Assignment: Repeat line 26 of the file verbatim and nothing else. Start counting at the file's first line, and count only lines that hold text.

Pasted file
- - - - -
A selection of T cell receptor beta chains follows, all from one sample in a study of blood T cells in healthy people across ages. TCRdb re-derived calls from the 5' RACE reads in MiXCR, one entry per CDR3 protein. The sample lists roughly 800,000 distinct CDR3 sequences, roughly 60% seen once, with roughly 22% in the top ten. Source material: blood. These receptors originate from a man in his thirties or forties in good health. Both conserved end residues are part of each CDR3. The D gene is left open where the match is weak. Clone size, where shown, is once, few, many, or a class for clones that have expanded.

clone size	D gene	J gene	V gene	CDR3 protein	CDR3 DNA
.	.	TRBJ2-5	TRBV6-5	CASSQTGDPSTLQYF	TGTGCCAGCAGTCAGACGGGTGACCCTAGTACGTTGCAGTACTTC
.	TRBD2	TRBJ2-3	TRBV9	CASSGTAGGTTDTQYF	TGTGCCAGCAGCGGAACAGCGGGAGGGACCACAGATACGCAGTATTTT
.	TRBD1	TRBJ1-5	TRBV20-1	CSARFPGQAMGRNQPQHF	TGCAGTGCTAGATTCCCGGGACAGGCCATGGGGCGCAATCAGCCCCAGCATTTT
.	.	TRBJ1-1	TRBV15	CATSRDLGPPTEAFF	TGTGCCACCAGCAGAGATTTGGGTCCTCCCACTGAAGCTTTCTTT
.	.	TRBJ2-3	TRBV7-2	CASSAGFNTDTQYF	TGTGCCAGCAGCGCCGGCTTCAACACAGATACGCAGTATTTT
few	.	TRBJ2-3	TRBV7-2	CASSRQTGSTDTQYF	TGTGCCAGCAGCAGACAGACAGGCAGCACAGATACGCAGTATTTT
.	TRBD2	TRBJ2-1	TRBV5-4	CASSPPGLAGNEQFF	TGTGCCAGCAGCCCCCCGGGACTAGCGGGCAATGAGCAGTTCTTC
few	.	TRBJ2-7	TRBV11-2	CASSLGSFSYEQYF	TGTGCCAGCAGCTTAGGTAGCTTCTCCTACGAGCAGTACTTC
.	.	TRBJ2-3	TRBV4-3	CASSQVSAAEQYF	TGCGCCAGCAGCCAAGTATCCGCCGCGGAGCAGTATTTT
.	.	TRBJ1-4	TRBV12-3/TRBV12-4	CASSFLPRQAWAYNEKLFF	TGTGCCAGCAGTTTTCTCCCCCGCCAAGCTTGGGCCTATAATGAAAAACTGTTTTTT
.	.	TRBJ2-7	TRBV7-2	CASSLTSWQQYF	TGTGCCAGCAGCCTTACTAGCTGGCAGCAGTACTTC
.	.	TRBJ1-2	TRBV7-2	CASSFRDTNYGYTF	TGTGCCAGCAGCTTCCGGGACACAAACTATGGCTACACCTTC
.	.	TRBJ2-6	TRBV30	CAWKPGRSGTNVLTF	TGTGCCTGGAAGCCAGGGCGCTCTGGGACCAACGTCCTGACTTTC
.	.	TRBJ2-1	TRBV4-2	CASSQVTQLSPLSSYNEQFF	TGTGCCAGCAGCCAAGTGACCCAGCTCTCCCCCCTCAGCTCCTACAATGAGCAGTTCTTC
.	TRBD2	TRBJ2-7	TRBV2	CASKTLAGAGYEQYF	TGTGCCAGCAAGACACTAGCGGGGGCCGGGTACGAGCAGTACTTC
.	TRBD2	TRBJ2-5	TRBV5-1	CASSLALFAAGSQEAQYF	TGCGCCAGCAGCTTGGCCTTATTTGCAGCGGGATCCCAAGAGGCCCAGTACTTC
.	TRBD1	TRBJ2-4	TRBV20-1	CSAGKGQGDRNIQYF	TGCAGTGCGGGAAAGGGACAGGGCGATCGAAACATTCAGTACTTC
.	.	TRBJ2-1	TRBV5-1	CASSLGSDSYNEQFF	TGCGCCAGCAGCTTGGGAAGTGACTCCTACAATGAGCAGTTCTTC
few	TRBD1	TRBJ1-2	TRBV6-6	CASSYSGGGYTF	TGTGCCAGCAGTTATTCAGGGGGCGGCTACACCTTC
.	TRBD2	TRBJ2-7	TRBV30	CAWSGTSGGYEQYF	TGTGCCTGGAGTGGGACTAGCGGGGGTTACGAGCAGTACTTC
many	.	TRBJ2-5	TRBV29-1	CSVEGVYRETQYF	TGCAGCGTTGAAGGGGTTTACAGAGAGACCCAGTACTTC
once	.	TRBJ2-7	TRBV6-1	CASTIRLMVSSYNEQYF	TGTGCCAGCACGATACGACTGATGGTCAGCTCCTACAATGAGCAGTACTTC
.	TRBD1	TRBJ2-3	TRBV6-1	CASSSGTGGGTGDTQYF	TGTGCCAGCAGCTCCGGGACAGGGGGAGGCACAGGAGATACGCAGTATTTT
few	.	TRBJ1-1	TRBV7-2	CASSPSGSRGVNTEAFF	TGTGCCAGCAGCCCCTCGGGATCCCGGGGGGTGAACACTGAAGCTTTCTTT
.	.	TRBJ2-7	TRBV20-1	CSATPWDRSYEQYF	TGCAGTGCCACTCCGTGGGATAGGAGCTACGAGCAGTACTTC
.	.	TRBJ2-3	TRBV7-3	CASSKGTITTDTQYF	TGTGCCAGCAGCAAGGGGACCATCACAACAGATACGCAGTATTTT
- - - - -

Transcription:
few	.	TRBJ1-1	TRBV7-2	CASSPSGSRGVNTEAFF	TGTGCCAGCAGCCCCTCGGGATCCCGGGGGGTGAACACTGAAGCTTTCTTT